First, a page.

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Jobs growth can be measured by comparing many of the statistics compiled by the Bureau of Labor Statistics, but the most common one is Total Nonfarm Payrolls, which tracks the total number of people in the country being paid for work that is not farming.
The U.S. Bureau of Labor Statistics publishes its jobs growth number each month as part of its Employment Situation Summary. Jobs growth reflects the total number of new U.S. jobs created during a given month. It includes payroll jobs created by employers, but not new self-employment jobs.
Tax cuts create jobs by putting more money directly into the pockets of consumers and businesses. Discretionary spending creates jobs by directly hiring workers, sending contracts to businesses to hire workers, or increasing subsidies to state governments so that they don't have to lay off workers.
The one most often used in the media is called U3, and is calculated by taking the number of people without jobs who have actively looked for work in the last four weeks as a percentage of the working-age population. That rate is currently 8.1%.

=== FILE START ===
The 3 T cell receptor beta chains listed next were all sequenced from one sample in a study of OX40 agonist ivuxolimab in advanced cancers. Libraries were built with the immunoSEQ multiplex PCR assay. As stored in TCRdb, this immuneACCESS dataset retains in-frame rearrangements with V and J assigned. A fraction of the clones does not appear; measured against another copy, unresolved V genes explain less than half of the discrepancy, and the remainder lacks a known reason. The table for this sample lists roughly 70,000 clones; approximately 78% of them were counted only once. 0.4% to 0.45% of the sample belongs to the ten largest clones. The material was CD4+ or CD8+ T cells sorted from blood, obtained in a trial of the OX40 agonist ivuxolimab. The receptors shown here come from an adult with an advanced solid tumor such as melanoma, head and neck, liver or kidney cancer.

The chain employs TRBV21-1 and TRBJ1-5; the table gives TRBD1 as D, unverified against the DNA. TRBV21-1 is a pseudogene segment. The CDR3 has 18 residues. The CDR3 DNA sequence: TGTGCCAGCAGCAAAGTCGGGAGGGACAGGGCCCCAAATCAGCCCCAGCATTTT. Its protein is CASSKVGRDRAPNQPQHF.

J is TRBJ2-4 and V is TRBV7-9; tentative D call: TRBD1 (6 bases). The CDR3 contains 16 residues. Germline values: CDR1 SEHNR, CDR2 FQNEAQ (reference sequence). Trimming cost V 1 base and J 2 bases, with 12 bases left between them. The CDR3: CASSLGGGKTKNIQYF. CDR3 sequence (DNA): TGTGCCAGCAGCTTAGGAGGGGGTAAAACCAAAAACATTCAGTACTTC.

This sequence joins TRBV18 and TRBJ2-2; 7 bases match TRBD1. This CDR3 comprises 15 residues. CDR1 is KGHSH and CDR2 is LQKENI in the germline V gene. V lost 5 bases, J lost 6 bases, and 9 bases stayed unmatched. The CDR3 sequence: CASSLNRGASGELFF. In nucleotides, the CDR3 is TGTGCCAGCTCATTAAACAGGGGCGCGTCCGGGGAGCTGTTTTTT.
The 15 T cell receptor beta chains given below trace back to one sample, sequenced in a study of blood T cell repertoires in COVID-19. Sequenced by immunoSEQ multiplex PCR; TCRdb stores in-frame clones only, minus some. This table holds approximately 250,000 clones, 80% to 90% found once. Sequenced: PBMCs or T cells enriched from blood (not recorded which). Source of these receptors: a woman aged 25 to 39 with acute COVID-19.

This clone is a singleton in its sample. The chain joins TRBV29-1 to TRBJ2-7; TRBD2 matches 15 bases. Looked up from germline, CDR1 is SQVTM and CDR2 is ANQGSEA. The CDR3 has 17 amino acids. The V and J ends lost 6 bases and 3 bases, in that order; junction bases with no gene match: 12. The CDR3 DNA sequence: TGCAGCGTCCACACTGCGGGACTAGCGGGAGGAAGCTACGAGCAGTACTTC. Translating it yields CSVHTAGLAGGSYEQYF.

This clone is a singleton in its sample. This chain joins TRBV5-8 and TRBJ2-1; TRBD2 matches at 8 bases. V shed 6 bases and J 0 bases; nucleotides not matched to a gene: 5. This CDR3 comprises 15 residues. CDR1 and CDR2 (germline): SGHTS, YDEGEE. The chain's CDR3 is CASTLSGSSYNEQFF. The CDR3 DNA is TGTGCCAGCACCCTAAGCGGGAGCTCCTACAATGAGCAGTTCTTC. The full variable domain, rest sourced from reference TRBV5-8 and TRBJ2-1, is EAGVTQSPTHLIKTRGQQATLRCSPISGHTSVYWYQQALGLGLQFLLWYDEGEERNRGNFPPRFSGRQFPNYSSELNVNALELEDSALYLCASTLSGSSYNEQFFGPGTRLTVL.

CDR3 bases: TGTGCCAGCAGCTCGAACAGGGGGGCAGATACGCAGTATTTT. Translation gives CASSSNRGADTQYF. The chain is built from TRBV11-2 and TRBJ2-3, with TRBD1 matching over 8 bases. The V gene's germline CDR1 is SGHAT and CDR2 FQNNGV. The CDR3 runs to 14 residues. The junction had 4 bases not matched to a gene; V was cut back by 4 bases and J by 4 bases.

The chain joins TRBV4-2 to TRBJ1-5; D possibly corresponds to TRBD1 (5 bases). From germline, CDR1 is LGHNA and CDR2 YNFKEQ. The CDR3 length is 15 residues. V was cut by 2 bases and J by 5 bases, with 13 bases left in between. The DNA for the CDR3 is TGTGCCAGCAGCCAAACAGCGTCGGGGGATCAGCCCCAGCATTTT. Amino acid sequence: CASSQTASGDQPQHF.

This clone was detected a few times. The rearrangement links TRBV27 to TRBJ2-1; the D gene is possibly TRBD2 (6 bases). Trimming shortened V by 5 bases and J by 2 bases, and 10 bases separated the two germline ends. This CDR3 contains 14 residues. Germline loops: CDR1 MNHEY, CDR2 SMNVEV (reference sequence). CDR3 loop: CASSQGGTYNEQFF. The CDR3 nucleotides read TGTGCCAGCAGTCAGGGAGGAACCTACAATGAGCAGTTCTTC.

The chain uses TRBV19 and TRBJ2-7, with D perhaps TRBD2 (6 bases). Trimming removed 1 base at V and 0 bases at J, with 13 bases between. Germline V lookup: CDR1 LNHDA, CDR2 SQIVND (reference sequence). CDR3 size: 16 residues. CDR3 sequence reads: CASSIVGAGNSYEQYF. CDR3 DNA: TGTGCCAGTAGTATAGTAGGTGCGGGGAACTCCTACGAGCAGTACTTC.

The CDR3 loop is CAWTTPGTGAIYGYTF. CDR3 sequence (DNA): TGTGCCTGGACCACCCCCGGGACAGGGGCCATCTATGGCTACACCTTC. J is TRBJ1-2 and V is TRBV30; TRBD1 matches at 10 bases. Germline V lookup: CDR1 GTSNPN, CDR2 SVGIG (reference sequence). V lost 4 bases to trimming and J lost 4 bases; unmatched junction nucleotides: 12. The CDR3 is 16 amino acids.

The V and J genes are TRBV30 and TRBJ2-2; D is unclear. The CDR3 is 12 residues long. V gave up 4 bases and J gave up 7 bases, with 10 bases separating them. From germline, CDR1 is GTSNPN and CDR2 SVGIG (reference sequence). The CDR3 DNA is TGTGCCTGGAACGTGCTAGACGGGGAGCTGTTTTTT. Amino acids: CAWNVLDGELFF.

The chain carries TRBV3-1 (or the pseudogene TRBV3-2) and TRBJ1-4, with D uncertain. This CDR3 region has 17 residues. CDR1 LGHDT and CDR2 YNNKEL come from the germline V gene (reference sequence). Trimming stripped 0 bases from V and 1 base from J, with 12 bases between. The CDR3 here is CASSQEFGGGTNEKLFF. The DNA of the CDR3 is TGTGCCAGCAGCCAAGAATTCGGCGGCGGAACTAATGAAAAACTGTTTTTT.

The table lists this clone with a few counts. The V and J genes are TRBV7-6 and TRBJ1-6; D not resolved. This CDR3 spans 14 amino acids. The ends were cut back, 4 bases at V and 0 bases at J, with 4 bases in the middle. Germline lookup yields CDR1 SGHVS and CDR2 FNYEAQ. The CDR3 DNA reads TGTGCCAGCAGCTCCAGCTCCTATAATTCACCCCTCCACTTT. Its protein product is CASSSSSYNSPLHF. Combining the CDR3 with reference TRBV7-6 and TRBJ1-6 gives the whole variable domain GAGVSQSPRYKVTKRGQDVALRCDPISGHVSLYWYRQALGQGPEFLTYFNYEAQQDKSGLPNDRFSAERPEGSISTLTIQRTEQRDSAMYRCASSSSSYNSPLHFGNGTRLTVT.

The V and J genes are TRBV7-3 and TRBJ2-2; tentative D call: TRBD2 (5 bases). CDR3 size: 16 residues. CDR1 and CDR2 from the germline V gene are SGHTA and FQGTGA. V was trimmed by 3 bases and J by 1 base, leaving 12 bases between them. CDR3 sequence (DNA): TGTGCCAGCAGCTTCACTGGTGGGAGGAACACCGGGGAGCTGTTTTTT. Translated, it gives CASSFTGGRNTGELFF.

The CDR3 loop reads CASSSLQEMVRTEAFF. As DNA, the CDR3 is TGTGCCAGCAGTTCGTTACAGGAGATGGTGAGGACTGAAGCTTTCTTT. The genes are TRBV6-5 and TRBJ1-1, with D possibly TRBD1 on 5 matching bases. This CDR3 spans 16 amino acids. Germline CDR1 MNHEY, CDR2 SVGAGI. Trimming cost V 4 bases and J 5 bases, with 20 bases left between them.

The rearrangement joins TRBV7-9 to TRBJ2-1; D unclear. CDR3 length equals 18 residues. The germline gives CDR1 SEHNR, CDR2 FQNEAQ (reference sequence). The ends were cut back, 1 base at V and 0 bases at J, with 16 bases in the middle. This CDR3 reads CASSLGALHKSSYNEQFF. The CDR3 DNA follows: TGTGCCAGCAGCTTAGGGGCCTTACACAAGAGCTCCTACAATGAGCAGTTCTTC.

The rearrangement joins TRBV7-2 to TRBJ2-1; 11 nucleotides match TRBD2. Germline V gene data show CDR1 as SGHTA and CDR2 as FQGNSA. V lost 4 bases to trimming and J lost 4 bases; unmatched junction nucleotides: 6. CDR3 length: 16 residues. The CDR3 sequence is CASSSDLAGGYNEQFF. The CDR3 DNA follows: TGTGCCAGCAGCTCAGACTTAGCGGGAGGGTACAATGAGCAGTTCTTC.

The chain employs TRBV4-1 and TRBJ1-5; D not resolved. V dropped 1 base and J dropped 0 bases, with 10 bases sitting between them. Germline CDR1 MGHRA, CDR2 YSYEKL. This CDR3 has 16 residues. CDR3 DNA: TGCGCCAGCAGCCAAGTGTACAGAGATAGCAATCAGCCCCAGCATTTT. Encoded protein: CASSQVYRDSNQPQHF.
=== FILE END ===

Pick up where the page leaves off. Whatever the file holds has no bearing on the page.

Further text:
The employment report is released at a.m. ET Friday. Economists expect the U.S. economy created 145,000 jobs in September, up from 130,000 in August, with unemployment holding at 3.7%, according to Dow Jones.
The unemployment rate is the percentage of unemployment calculated by dividing the number of unemployed individuals by the number of individuals currently employed in the labor force.
Jobs numbers are calculated from a nationwide survey of about 150,000 businesses and government agencies. The other high-profile number that's announced at the same time, the unemployment rate referred to as U-3 comes from a different survey of about 60,000 households and isn't subject to monthly revisions.
A job creation index is a measure of net hiring of full- and part-time adult workers. In the US, the index score is derived by subtracting the percentage of American workers who say their employers are 'firing' from the percentage of workers who say their employers are 'hiring'.
At a.m. EST on the first Friday of every month (with a rare exceptions), the U.S. Department of Labor's Bureau of Labor Statistics (BLS) releases the Employment Situation Summary, otherwise known as the Employment or Jobs Report.
* The Employment Situation report is typically released on the third Friday after the conclusion of the reference week, i.e., the week which includes the 12th of the month.
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